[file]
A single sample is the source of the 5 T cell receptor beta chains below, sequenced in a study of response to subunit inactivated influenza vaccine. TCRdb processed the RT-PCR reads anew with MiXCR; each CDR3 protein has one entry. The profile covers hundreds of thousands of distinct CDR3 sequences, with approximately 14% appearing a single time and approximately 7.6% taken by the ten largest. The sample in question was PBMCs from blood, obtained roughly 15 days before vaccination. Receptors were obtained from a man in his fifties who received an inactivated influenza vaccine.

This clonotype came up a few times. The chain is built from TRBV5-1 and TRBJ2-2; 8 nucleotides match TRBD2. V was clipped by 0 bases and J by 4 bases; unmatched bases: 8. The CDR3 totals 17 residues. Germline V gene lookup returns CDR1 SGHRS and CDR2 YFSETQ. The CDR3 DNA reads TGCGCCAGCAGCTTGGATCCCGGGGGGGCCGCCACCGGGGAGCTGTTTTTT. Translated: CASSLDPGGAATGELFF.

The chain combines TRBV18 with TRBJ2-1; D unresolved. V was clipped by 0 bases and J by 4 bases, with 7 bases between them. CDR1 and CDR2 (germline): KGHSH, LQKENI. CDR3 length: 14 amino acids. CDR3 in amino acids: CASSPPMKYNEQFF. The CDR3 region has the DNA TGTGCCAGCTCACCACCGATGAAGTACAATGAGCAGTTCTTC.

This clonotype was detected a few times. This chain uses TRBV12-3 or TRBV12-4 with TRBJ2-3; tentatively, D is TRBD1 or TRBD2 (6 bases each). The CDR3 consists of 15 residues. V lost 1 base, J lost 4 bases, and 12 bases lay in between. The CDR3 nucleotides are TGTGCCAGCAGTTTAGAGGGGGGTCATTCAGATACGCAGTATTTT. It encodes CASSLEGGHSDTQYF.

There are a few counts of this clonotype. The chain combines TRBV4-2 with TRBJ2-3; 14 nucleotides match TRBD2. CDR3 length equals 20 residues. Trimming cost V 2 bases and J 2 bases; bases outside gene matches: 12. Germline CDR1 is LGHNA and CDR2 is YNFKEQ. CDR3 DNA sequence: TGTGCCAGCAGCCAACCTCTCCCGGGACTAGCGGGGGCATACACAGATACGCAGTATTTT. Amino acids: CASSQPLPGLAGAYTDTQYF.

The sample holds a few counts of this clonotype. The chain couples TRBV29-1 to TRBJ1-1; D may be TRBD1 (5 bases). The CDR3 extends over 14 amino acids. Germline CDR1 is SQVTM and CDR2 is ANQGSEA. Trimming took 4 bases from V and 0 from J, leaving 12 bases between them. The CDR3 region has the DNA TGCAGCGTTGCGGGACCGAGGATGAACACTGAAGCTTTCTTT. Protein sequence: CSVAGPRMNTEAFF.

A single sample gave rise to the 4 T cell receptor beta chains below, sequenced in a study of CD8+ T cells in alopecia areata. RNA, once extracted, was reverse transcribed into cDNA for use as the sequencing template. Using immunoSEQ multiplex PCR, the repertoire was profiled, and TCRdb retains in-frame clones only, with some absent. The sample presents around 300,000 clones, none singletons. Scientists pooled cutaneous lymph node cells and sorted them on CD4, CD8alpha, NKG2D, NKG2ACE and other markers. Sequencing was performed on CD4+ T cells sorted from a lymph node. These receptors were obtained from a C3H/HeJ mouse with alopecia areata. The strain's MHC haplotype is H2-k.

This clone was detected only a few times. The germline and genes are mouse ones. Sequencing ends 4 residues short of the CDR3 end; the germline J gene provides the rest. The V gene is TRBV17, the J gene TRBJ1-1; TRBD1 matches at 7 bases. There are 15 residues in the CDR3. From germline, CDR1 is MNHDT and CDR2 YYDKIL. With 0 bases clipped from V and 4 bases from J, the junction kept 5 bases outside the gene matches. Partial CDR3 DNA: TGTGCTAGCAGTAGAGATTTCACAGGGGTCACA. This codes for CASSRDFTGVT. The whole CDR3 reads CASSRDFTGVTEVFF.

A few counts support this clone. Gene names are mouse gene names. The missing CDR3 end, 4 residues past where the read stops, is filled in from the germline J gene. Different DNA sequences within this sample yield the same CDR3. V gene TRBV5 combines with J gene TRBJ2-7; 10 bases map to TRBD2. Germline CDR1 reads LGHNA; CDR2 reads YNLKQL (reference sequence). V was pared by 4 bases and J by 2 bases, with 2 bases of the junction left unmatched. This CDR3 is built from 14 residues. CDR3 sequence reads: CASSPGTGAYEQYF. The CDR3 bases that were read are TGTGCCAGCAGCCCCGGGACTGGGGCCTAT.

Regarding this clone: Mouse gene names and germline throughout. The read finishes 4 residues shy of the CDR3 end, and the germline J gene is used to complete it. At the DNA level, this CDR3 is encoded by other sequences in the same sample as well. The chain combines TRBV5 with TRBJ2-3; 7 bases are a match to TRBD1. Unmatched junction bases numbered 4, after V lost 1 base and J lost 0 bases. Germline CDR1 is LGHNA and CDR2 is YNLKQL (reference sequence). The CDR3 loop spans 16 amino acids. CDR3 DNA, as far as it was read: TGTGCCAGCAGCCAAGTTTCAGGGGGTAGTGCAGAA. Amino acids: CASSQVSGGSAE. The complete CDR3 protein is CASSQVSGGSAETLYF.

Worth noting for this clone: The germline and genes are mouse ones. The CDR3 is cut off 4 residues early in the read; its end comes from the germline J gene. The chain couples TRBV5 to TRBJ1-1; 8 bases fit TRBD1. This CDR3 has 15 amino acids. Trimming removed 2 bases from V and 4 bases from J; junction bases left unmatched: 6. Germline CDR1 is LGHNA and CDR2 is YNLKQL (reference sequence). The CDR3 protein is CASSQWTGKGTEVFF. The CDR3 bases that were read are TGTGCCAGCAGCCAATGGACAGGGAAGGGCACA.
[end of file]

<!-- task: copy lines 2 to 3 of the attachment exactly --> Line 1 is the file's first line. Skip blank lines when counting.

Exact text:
This clonotype came up a few times. The chain is built from TRBV5-1 and TRBJ2-2; 8 nucleotides match TRBD2. V was clipped by 0 bases and J by 4 bases; unmatched bases: 8. The CDR3 totals 17 residues. Germline V gene lookup returns CDR1 SGHRS and CDR2 YFSETQ. The CDR3 DNA reads TGCGCCAGCAGCTTGGATCCCGGGGGGGCCGCCACCGGGGAGCTGTTTTTT. Translated: CASSLDPGGAATGELFF.

The chain combines TRBV18 with TRBJ2-1; D unresolved. V was clipped by 0 bases and J by 4 bases, with 7 bases between them. CDR1 and CDR2 (germline): KGHSH, LQKENI. CDR3 length: 14 amino acids. CDR3 in amino acids: CASSPPMKYNEQFF. The CDR3 region has the DNA TGTGCCAGCTCACCACCGATGAAGTACAATGAGCAGTTCTTC.